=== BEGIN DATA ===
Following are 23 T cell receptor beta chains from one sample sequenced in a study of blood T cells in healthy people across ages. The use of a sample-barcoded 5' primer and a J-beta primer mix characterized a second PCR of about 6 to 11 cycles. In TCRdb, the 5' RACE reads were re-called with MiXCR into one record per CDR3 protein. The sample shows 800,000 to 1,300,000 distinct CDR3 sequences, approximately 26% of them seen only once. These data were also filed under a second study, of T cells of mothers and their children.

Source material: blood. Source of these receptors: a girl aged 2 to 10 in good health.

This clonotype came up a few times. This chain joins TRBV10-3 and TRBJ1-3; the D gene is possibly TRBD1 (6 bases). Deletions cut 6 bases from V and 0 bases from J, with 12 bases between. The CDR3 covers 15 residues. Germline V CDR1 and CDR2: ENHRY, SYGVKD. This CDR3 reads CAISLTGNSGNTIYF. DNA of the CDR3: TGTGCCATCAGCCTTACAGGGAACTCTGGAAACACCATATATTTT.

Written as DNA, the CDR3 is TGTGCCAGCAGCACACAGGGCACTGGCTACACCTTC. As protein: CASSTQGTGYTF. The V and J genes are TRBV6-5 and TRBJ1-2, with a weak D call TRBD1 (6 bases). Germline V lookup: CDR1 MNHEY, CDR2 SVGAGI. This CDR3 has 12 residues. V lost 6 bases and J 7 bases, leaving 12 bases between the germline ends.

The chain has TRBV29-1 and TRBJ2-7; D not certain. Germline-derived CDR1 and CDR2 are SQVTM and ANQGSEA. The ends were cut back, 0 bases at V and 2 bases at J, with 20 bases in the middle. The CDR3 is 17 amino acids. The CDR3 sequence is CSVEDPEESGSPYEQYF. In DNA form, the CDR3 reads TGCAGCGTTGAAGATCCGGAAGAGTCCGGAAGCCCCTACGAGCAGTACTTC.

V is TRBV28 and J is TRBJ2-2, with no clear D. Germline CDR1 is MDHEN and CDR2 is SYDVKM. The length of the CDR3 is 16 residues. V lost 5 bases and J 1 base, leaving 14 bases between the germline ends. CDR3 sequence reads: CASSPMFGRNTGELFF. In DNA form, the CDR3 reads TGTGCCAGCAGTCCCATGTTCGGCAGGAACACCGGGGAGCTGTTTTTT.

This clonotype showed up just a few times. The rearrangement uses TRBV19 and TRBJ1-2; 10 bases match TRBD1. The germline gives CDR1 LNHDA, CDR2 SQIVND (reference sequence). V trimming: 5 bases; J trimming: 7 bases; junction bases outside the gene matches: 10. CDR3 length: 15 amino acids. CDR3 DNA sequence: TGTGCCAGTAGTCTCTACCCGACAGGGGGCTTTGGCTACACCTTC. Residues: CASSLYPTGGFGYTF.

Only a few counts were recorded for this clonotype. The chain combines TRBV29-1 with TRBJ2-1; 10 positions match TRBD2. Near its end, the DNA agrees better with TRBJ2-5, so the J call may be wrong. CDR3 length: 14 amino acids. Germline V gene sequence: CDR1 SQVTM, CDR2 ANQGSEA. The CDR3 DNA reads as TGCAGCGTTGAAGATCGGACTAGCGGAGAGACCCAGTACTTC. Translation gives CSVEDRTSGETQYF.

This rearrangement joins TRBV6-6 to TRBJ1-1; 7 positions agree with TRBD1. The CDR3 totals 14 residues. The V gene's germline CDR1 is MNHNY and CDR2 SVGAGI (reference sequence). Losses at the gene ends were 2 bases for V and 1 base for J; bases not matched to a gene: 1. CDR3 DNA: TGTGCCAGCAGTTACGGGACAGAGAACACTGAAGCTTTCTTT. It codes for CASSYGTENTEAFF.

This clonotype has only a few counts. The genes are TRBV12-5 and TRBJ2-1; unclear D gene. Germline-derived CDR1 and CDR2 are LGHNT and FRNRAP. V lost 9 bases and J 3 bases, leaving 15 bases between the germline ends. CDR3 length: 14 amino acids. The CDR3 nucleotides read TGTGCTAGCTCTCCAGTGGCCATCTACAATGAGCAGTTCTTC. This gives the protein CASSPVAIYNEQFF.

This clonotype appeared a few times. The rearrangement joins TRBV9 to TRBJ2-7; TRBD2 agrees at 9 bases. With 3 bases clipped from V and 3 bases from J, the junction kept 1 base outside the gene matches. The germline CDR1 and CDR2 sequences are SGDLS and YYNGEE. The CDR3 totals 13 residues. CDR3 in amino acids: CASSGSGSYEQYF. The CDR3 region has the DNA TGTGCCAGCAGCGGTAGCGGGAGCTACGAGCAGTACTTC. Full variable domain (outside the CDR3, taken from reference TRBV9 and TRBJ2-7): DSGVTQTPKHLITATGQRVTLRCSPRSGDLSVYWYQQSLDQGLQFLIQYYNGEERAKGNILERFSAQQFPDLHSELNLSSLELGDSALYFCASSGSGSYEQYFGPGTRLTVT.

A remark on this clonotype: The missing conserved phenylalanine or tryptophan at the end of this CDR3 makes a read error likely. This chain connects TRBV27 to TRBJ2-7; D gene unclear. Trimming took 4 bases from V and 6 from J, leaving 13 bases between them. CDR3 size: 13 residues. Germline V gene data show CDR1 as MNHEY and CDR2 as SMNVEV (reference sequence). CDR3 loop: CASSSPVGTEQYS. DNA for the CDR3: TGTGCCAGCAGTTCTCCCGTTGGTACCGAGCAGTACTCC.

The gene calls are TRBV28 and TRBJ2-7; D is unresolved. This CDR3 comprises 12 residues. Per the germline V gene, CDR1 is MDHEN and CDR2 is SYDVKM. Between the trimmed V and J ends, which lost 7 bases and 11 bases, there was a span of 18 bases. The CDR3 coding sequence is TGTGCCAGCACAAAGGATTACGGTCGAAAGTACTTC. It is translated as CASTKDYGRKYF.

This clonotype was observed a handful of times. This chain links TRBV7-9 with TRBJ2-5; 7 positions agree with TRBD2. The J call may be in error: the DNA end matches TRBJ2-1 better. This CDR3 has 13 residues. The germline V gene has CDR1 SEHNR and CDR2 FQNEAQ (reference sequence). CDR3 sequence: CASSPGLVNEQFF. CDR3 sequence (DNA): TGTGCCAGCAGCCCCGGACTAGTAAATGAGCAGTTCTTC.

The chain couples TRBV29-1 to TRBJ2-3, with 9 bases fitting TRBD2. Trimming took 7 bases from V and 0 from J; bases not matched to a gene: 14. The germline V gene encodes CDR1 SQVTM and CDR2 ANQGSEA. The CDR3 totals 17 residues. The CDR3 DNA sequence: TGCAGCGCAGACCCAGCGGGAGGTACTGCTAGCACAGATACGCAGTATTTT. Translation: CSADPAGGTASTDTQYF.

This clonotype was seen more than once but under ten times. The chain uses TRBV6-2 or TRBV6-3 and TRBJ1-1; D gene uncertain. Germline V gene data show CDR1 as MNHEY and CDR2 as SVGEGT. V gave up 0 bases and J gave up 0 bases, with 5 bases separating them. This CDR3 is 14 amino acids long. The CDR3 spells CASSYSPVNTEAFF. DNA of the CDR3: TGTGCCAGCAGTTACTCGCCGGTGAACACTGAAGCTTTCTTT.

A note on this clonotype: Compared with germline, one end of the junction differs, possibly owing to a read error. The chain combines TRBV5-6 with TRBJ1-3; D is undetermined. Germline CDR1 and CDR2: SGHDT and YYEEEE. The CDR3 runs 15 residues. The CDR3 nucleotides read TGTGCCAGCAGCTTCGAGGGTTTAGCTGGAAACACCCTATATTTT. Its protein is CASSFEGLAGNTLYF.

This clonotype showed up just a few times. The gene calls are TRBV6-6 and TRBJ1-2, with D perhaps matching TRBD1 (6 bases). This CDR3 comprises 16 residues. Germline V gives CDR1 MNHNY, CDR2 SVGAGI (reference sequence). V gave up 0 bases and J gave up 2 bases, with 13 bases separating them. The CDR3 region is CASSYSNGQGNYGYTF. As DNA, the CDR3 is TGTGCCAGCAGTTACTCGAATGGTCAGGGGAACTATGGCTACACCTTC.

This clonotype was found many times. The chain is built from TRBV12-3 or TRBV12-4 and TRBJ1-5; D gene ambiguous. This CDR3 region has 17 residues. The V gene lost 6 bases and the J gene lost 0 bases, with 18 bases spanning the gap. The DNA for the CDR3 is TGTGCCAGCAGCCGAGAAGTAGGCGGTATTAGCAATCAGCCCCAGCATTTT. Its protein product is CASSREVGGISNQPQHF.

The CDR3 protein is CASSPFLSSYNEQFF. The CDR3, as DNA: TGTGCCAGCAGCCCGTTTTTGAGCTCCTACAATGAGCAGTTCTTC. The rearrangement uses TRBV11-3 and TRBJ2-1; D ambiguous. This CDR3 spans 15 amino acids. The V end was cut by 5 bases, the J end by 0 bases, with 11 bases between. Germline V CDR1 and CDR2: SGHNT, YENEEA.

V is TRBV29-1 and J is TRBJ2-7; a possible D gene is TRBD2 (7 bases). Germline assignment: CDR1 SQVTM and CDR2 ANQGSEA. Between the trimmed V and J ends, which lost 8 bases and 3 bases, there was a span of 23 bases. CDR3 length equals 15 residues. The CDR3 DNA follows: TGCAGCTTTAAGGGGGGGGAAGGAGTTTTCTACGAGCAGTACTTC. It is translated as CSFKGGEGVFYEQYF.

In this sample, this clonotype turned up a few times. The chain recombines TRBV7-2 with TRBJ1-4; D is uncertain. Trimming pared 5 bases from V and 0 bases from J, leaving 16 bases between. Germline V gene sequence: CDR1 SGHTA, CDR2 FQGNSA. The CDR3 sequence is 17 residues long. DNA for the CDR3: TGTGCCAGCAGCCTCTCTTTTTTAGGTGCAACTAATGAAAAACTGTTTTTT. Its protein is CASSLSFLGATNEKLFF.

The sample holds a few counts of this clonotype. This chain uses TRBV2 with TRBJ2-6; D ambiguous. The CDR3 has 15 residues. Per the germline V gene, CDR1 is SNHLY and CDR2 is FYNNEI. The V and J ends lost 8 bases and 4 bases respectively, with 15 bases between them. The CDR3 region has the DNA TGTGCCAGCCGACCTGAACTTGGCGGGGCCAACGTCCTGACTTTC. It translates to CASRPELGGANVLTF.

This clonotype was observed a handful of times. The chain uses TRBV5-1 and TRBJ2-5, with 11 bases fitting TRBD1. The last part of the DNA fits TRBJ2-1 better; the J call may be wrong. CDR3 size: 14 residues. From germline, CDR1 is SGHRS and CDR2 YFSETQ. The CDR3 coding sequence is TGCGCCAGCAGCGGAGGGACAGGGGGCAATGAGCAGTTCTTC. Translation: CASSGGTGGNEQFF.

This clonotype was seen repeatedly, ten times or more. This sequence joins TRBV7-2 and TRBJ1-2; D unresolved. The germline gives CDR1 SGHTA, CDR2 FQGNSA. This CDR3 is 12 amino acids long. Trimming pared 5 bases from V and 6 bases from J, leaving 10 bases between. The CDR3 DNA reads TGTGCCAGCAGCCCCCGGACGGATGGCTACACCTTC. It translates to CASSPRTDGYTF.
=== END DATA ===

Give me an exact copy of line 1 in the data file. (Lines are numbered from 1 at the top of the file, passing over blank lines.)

Following are 23 T cell receptor beta chains from one sample sequenced in a study of blood T cells in healthy people across ages. The use of a sample-barcoded 5' primer and a J-beta primer mix characterized a second PCR of about 6 to 11 cycles. In TCRdb, the 5' RACE reads were re-called with MiXCR into one record per CDR3 protein. The sample shows 800,000 to 1,300,000 distinct CDR3 sequences, approximately 26% of them seen only once. These data were also filed under a second study, of T cells of mothers and their children.